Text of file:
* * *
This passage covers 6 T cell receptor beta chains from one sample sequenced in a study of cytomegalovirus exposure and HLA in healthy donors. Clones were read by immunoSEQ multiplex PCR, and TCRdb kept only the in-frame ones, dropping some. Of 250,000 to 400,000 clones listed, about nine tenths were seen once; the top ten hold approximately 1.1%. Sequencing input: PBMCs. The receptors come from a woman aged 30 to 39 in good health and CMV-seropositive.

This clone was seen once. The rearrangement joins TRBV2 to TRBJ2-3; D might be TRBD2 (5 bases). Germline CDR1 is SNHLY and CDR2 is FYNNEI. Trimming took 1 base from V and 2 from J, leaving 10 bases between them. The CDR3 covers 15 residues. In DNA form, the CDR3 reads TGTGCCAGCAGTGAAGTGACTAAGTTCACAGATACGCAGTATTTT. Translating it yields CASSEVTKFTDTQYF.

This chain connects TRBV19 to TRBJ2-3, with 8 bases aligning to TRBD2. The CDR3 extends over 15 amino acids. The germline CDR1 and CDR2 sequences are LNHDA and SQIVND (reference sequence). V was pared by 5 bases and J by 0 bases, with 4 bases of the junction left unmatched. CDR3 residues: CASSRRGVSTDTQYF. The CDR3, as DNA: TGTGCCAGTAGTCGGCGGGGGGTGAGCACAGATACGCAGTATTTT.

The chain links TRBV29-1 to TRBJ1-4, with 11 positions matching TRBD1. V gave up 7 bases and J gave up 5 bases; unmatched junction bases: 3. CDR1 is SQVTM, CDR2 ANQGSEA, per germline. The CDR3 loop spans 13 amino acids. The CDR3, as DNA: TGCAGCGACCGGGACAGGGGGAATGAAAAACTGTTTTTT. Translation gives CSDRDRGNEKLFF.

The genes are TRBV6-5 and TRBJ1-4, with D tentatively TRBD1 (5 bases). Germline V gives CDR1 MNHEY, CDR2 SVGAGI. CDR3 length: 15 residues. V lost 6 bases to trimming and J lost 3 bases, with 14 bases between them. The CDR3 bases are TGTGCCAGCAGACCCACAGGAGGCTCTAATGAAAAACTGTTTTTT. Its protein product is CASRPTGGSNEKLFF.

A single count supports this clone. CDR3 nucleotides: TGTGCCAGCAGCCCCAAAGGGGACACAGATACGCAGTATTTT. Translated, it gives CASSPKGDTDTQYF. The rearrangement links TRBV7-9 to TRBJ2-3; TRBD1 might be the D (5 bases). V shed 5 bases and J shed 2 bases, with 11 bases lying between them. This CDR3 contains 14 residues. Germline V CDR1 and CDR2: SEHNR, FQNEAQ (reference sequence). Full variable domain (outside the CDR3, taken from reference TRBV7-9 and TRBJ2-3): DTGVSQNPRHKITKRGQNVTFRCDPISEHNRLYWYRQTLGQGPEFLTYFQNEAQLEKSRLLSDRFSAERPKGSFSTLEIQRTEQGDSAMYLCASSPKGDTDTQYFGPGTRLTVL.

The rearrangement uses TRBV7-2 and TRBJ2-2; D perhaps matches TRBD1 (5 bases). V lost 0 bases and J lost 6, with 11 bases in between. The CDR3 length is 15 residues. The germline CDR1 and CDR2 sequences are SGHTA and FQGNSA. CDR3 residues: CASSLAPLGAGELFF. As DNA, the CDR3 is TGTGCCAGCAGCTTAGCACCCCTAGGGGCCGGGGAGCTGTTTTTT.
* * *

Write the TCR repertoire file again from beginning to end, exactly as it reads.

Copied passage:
This passage covers 6 T cell receptor beta chains from one sample sequenced in a study of cytomegalovirus exposure and HLA in healthy donors. Clones were read by immunoSEQ multiplex PCR, and TCRdb kept only the in-frame ones, dropping some. Of 250,000 to 400,000 clones listed, about nine tenths were seen once; the top ten hold approximately 1.1%. Sequencing input: PBMCs. The receptors come from a woman aged 30 to 39 in good health and CMV-seropositive.

This clone was seen once. The rearrangement joins TRBV2 to TRBJ2-3; D might be TRBD2 (5 bases). Germline CDR1 is SNHLY and CDR2 is FYNNEI. Trimming took 1 base from V and 2 from J, leaving 10 bases between them. The CDR3 covers 15 residues. In DNA form, the CDR3 reads TGTGCCAGCAGTGAAGTGACTAAGTTCACAGATACGCAGTATTTT. Translating it yields CASSEVTKFTDTQYF.

This chain connects TRBV19 to TRBJ2-3, with 8 bases aligning to TRBD2. The CDR3 extends over 15 amino acids. The germline CDR1 and CDR2 sequences are LNHDA and SQIVND (reference sequence). V was pared by 5 bases and J by 0 bases, with 4 bases of the junction left unmatched. CDR3 residues: CASSRRGVSTDTQYF. The CDR3, as DNA: TGTGCCAGTAGTCGGCGGGGGGTGAGCACAGATACGCAGTATTTT.

The chain links TRBV29-1 to TRBJ1-4, with 11 positions matching TRBD1. V gave up 7 bases and J gave up 5 bases; unmatched junction bases: 3. CDR1 is SQVTM, CDR2 ANQGSEA, per germline. The CDR3 loop spans 13 amino acids. The CDR3, as DNA: TGCAGCGACCGGGACAGGGGGAATGAAAAACTGTTTTTT. Translation gives CSDRDRGNEKLFF.

The genes are TRBV6-5 and TRBJ1-4, with D tentatively TRBD1 (5 bases). Germline V gives CDR1 MNHEY, CDR2 SVGAGI. CDR3 length: 15 residues. V lost 6 bases to trimming and J lost 3 bases, with 14 bases between them. The CDR3 bases are TGTGCCAGCAGACCCACAGGAGGCTCTAATGAAAAACTGTTTTTT. Its protein product is CASRPTGGSNEKLFF.

A single count supports this clone. CDR3 nucleotides: TGTGCCAGCAGCCCCAAAGGGGACACAGATACGCAGTATTTT. Translated, it gives CASSPKGDTDTQYF. The rearrangement links TRBV7-9 to TRBJ2-3; TRBD1 might be the D (5 bases). V shed 5 bases and J shed 2 bases, with 11 bases lying between them. This CDR3 contains 14 residues. Germline V CDR1 and CDR2: SEHNR, FQNEAQ (reference sequence). Full variable domain (outside the CDR3, taken from reference TRBV7-9 and TRBJ2-3): DTGVSQNPRHKITKRGQNVTFRCDPISEHNRLYWYRQTLGQGPEFLTYFQNEAQLEKSRLLSDRFSAERPKGSFSTLEIQRTEQGDSAMYLCASSPKGDTDTQYFGPGTRLTVL.

The rearrangement uses TRBV7-2 and TRBJ2-2; D perhaps matches TRBD1 (5 bases). V lost 0 bases and J lost 6, with 11 bases in between. The CDR3 length is 15 residues. The germline CDR1 and CDR2 sequences are SGHTA and FQGNSA. CDR3 residues: CASSLAPLGAGELFF. As DNA, the CDR3 is TGTGCCAGCAGCTTAGCACCCCTAGGGGCCGGGGAGCTGTTTTTT.